In Friday’s editorial we defended faculty political advocacy outside the classroom. Professors, as members of the University community, should be allowed to engage freely in social and political activism in their free time outside of teaching. In today’s follow-up editorial, we will look at the other side of the equation: the impact of faculty members’ social and political involvement inside the classroom. A recent Washington Post op-ed by Hoover fellow Peter Berkowitz alleges that quality of education at top universities has diminished as a result of curricula that prioritize activism over learning, citing a research report on the UC system by the National Association of Scholars.
Although there are flaws in the logic of Berkowitz and the NAS – for example, they seemingly ignore the fact that today’s students spend far less time studying when searching for the cause of declining quality of education – the report and editorial raise important questions about whether the content of an academic course should be explicitly infused with the faculty member’s, or anyone’s, social and political views. Should college courses become training grounds for activism and social engagement? Though this Editorial Board acknowledges the importance of some Stanford courses directed at this goal, we worry that an overemphasis on creating agents of social change will endanger courses that deal with relatively esoteric subjects or focus on content mastery.
One example of the move to transform some Stanford courses into sites of social and political activism is the letter to the Study of Undergraduate Education at Stanford (SUES) committee by the ASSU Community Action Board (CAB). In addition to advocating increased faculty diversity, which the Editorial Board supports, the CAB hopes that the curriculum can be more reflective of concerns over power structures, identity engagement, and political access. The report reads, “We believe that it is imperative that Stanford establish a curriculum that not only ‘engages difference’ and ‘appreciates cultural difference,’ but one that internalizes questions of access, power, and identity.”
What would it mean for the Stanford curriculum to internalize these social questions? Would Aristotle be excluded because his view that women are by nature inferior to men reinforces patriarchal structures of power? Will a class on Nietzsche be viewed as suspect because some used his philosophy in support of Nazism? These questions are hyperbolic, but the rhetoric surrounding socially engaged education makes them relevant. Though the views of CAB are not necessarily representative of those of the student body, the letter to the SUES committee presents a potentially alarming view of liberal education in which a course’s ability to engage questions of identity, access, and power is used to justify its place in the curriculum. A view of the value of liberal arts education in which courses should become training grounds for social activism threatens to marginalize thinkers who fail to engage in socially relevant questions or who present less tolerant views on women, minorities, and privilege.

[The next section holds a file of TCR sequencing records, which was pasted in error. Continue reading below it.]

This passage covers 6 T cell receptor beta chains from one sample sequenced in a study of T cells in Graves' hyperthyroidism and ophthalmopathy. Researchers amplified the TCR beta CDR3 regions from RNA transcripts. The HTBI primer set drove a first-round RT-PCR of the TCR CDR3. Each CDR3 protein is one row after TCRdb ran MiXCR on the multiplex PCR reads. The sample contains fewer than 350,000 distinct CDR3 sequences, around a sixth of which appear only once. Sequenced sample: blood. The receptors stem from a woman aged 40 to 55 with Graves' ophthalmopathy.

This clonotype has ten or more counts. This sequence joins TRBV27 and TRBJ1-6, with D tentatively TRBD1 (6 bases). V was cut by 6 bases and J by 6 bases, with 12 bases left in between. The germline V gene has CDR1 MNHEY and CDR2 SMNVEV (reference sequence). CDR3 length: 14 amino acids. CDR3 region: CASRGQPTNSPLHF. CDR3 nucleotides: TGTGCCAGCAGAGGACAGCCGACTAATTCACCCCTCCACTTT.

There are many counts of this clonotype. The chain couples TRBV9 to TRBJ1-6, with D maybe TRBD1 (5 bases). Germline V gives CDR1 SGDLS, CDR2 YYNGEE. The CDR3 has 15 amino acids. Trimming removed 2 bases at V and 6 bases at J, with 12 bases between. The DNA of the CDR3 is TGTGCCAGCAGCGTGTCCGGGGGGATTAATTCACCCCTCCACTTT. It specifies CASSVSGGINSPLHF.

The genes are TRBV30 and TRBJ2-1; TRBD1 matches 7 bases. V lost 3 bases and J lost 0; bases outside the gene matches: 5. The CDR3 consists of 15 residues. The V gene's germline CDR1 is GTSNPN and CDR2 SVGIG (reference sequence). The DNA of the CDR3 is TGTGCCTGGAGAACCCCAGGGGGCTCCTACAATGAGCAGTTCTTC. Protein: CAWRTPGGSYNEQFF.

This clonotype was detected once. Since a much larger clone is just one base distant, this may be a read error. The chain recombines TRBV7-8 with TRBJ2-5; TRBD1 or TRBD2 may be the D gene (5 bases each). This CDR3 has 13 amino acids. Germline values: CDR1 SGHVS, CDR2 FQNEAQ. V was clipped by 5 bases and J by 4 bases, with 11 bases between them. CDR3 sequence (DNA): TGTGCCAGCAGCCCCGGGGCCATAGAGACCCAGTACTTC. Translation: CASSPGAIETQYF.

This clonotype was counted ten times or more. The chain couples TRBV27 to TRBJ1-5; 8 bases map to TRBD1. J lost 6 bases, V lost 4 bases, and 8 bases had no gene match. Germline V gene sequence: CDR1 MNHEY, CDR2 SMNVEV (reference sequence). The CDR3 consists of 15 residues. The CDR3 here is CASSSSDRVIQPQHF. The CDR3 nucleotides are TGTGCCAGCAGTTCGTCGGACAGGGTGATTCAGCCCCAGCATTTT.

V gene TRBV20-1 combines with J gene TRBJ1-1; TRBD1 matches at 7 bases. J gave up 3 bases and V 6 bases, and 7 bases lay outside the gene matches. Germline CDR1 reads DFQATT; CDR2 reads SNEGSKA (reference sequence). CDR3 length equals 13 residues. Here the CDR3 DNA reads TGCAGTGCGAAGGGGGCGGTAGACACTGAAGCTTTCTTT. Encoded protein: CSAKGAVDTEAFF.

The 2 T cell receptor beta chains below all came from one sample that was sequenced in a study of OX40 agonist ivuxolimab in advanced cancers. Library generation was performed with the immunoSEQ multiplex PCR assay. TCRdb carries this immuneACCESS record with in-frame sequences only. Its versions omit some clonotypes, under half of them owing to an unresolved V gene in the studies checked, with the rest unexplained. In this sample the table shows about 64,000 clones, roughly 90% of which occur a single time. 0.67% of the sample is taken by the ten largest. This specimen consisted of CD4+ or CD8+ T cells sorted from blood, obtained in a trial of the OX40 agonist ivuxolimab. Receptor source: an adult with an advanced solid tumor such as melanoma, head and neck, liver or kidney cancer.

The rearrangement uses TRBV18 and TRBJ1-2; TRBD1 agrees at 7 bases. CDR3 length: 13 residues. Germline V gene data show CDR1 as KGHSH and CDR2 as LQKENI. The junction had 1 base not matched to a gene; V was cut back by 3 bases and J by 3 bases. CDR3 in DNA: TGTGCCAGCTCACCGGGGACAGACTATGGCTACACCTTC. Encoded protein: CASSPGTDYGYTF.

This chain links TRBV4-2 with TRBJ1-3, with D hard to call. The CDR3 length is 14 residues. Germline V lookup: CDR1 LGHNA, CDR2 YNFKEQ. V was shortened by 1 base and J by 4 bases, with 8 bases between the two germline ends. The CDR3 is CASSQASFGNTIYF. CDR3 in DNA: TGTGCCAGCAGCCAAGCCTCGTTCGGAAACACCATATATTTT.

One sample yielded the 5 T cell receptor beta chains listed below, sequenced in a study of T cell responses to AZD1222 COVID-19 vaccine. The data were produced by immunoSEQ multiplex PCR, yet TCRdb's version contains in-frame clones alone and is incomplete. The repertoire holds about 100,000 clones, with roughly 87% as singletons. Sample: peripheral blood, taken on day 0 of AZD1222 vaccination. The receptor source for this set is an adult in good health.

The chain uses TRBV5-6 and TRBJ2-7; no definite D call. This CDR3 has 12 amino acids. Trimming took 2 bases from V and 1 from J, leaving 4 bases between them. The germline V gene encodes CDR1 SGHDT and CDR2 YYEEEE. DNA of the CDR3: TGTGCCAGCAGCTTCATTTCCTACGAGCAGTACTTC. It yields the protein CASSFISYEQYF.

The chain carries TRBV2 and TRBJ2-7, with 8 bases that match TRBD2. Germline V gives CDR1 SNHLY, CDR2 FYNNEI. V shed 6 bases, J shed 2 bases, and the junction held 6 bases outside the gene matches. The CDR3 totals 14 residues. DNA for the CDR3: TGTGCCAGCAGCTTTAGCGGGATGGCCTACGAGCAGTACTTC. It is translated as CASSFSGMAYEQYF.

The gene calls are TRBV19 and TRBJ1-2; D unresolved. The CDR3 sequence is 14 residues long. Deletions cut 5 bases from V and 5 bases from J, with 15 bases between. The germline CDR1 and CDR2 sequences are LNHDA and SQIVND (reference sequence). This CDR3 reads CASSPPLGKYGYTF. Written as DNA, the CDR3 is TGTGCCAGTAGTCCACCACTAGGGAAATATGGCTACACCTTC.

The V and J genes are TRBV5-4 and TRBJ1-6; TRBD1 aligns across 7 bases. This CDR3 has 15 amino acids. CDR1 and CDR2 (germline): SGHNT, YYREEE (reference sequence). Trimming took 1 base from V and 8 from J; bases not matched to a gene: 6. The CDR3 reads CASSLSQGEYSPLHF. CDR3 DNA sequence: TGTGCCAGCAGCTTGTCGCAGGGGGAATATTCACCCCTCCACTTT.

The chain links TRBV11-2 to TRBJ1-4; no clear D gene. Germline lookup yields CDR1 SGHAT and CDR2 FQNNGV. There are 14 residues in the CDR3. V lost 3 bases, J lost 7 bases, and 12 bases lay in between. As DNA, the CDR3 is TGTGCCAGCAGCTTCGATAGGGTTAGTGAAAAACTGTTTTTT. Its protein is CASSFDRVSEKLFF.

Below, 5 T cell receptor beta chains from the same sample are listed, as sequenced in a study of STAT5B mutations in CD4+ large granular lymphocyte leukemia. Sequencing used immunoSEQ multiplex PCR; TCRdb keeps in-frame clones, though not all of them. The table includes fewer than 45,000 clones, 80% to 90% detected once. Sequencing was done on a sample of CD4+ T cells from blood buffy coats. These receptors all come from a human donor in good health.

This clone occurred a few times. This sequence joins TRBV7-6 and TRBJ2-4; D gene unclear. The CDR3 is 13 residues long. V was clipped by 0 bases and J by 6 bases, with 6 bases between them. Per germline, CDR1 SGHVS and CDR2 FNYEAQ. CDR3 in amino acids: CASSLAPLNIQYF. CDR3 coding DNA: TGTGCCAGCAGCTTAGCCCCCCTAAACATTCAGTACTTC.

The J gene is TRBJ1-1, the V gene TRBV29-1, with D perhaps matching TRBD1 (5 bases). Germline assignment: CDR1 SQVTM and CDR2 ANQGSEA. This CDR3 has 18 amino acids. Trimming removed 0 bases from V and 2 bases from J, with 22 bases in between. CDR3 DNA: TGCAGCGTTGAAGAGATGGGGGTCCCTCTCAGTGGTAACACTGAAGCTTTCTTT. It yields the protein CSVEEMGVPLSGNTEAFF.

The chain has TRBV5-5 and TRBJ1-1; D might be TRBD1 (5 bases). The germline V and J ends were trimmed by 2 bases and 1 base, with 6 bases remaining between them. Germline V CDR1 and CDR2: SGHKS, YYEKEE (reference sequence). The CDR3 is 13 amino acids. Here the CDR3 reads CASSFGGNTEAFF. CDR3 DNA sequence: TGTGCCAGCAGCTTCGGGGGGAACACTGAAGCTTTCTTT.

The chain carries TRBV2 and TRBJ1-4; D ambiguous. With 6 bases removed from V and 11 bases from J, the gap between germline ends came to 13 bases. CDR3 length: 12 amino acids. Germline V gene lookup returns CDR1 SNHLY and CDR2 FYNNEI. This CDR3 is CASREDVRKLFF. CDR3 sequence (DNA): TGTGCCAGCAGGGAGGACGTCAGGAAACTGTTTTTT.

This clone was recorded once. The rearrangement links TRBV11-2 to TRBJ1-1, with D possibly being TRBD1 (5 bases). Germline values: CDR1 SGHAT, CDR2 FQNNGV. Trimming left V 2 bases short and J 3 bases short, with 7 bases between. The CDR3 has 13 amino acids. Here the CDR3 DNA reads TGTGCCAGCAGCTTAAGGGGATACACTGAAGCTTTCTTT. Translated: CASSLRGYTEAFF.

This Editorial Board values courses that may have nothing to do with social issues, that feature thinkers who may not offer politically correct views, and that may be irrelevant to good citizenship. Although we believe faculty members should still be allowed to teach classes that promote social engagement, if approved by their department, these classes should occupy a minority rather than majority of the liberal arts curriculum. Indeed, there remain many sites for social activism outside of the classroom, while there are fewer opportunities to deeply engage in more theoretical subjects beyond the classroom walls. Just as we should trust the ability of Stanford students to formulate their own political viewpoints that stand apart from the viewpoints of their professors, we should trust their ability to act as socially engaged citizens without necessarily taking classes that promote a social agenda.
A student taking classes in Greek metaphysics and German literature is not necessarily less socially engaged or a worse citizen than a student taking courses in education equity and food sustainability. Although we disagree with Berkowitz and the NAS conclusion that politicized classrooms result from left-leaning political affiliations, we agree that an over-emphasis on courses geared toward social engagement can diminish the quality of a liberal education. The closing of the Stanford mind occurs not when faculty members engage in social activism outside the classroom, but when a focus on courses as training grounds for social activism marginalizes or crowds out courses that have no such aim.